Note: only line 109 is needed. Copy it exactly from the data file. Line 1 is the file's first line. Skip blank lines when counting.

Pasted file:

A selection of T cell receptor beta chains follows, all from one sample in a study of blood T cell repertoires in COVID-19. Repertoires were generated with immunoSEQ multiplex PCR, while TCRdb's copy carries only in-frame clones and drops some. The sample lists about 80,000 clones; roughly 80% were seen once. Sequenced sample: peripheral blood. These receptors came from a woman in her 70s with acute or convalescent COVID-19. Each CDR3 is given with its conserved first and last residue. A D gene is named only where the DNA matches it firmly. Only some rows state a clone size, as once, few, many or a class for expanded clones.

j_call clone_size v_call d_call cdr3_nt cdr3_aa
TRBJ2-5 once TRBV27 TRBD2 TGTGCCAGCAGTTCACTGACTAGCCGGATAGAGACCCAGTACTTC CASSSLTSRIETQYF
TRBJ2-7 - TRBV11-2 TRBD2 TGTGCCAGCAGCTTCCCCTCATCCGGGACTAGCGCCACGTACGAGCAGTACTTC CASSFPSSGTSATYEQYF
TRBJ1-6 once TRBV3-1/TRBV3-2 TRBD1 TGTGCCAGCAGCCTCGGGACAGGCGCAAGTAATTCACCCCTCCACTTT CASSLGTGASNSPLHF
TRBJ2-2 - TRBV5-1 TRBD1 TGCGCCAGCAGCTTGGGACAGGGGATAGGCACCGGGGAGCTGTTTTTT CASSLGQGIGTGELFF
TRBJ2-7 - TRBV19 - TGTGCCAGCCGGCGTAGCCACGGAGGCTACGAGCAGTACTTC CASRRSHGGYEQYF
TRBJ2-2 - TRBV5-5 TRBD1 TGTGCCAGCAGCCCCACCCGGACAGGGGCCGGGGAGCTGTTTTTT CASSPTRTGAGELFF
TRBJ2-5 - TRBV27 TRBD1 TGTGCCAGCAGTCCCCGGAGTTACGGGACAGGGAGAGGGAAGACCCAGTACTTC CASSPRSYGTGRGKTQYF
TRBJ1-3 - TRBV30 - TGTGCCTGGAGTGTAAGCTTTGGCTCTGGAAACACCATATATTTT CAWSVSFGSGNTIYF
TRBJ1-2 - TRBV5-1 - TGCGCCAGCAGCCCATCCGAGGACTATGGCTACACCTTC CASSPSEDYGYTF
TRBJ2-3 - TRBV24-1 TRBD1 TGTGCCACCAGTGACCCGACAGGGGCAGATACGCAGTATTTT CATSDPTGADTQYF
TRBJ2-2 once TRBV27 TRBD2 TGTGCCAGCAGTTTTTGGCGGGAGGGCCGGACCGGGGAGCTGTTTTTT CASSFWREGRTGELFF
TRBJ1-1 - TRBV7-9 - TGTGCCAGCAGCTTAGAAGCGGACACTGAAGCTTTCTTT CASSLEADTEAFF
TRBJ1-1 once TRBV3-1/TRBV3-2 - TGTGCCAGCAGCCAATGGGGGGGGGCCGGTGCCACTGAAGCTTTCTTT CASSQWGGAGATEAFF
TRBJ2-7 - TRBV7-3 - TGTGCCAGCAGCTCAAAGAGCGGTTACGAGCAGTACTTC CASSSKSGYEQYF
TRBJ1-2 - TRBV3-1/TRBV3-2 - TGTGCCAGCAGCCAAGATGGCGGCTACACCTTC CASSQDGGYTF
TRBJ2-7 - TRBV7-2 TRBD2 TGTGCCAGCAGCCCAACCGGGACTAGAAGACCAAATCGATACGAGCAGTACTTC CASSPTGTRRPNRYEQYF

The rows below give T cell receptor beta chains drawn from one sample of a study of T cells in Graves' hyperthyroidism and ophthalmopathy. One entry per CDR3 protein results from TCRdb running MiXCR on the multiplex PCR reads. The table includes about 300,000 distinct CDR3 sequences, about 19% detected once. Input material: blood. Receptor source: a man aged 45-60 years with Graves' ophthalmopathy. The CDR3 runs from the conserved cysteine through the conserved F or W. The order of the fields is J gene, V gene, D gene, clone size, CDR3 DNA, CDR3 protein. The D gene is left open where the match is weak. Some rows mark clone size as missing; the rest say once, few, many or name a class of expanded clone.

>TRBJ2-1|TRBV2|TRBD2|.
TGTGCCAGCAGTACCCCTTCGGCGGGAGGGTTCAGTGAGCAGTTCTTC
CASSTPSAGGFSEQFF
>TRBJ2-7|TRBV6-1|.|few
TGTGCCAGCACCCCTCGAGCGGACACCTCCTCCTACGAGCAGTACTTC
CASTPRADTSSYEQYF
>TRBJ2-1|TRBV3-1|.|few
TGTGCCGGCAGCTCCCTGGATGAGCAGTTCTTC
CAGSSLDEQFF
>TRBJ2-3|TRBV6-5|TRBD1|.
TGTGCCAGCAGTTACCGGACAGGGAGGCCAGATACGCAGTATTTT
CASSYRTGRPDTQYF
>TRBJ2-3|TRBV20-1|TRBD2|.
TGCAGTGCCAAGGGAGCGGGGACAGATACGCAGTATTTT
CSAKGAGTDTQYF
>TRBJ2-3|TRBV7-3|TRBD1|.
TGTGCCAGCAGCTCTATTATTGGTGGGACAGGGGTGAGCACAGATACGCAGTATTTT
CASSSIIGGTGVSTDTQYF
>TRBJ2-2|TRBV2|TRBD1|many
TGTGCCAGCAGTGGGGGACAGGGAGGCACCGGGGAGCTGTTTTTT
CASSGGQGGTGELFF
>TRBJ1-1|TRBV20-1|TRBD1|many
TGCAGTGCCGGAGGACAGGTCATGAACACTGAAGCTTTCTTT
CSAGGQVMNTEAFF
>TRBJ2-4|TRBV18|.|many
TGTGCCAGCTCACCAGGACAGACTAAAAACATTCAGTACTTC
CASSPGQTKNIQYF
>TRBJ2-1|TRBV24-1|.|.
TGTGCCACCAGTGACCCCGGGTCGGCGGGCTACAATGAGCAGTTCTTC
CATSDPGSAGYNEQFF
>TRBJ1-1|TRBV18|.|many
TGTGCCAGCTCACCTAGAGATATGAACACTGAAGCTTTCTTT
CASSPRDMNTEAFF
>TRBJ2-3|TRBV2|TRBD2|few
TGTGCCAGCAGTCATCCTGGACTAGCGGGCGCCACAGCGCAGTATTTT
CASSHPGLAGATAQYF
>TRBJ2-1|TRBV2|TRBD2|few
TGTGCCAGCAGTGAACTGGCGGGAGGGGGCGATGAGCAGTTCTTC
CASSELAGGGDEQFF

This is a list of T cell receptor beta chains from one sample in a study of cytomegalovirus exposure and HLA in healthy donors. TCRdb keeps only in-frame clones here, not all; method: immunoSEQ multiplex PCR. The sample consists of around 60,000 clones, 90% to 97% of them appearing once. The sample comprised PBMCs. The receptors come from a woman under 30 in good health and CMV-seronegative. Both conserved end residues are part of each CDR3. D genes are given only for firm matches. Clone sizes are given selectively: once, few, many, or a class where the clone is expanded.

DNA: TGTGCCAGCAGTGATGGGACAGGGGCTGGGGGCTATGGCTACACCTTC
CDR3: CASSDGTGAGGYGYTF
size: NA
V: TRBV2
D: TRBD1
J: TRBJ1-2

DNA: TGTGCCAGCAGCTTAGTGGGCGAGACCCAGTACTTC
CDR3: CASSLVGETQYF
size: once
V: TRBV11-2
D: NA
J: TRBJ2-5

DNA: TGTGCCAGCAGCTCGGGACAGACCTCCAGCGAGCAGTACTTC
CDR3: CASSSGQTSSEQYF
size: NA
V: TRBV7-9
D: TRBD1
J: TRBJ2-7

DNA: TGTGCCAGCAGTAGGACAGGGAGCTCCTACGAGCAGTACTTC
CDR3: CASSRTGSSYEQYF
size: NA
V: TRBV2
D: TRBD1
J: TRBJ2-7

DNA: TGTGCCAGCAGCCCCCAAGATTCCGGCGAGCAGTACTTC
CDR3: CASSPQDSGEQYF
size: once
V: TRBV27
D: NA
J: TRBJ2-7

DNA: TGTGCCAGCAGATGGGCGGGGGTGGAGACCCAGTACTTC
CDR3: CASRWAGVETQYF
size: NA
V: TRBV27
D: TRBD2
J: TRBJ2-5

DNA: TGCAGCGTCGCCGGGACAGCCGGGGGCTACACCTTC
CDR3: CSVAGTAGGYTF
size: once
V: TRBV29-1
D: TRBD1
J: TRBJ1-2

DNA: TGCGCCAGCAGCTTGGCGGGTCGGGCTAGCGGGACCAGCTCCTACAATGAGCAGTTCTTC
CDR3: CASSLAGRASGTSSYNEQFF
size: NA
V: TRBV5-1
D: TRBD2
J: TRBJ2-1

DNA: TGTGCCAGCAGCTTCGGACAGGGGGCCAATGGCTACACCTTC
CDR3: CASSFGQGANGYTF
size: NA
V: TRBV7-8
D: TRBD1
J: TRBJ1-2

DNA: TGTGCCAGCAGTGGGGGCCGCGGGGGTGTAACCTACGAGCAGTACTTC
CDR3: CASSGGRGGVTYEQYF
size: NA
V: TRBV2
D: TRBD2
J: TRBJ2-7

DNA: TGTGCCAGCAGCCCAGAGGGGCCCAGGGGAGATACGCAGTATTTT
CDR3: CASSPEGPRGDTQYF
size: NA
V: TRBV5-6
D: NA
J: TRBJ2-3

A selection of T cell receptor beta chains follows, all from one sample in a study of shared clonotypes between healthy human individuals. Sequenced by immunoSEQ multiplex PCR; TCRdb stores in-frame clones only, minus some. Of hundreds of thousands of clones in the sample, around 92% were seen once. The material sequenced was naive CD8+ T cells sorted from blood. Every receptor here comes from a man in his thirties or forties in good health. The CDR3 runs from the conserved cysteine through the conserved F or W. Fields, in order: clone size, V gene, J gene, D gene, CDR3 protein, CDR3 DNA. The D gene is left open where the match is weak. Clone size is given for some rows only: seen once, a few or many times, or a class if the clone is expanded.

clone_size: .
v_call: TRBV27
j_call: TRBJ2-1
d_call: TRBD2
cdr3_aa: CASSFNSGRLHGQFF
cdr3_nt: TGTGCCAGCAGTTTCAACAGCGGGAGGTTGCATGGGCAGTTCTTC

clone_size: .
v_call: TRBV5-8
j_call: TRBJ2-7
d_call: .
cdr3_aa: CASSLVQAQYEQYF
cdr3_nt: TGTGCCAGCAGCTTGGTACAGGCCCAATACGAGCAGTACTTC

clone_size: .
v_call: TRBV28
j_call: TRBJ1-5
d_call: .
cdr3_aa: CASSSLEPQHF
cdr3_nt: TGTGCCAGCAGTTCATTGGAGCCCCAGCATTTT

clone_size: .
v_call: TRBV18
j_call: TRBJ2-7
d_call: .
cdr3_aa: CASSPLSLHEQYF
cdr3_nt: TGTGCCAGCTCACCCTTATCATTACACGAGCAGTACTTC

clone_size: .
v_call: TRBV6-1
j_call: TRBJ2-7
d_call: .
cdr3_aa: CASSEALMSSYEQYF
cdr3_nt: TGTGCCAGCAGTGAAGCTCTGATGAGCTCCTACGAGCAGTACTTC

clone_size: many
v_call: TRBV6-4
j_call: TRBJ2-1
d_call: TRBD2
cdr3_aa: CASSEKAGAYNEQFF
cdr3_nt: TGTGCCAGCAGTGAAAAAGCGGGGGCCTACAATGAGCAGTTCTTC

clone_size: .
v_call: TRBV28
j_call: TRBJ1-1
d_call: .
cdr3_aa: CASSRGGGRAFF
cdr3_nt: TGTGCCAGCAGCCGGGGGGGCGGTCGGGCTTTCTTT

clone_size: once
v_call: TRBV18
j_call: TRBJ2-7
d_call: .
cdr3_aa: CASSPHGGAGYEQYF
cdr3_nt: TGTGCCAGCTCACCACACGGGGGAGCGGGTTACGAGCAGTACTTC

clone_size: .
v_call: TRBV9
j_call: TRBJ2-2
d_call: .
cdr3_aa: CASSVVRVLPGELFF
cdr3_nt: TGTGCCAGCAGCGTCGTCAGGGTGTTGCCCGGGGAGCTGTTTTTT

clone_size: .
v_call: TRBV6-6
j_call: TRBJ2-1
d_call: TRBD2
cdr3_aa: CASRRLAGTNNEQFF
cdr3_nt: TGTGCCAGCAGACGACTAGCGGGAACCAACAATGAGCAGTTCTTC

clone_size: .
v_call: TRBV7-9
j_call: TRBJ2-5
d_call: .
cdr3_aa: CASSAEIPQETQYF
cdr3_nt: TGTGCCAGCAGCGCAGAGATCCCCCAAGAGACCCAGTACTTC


CDR3: CASSFGQGANGYTF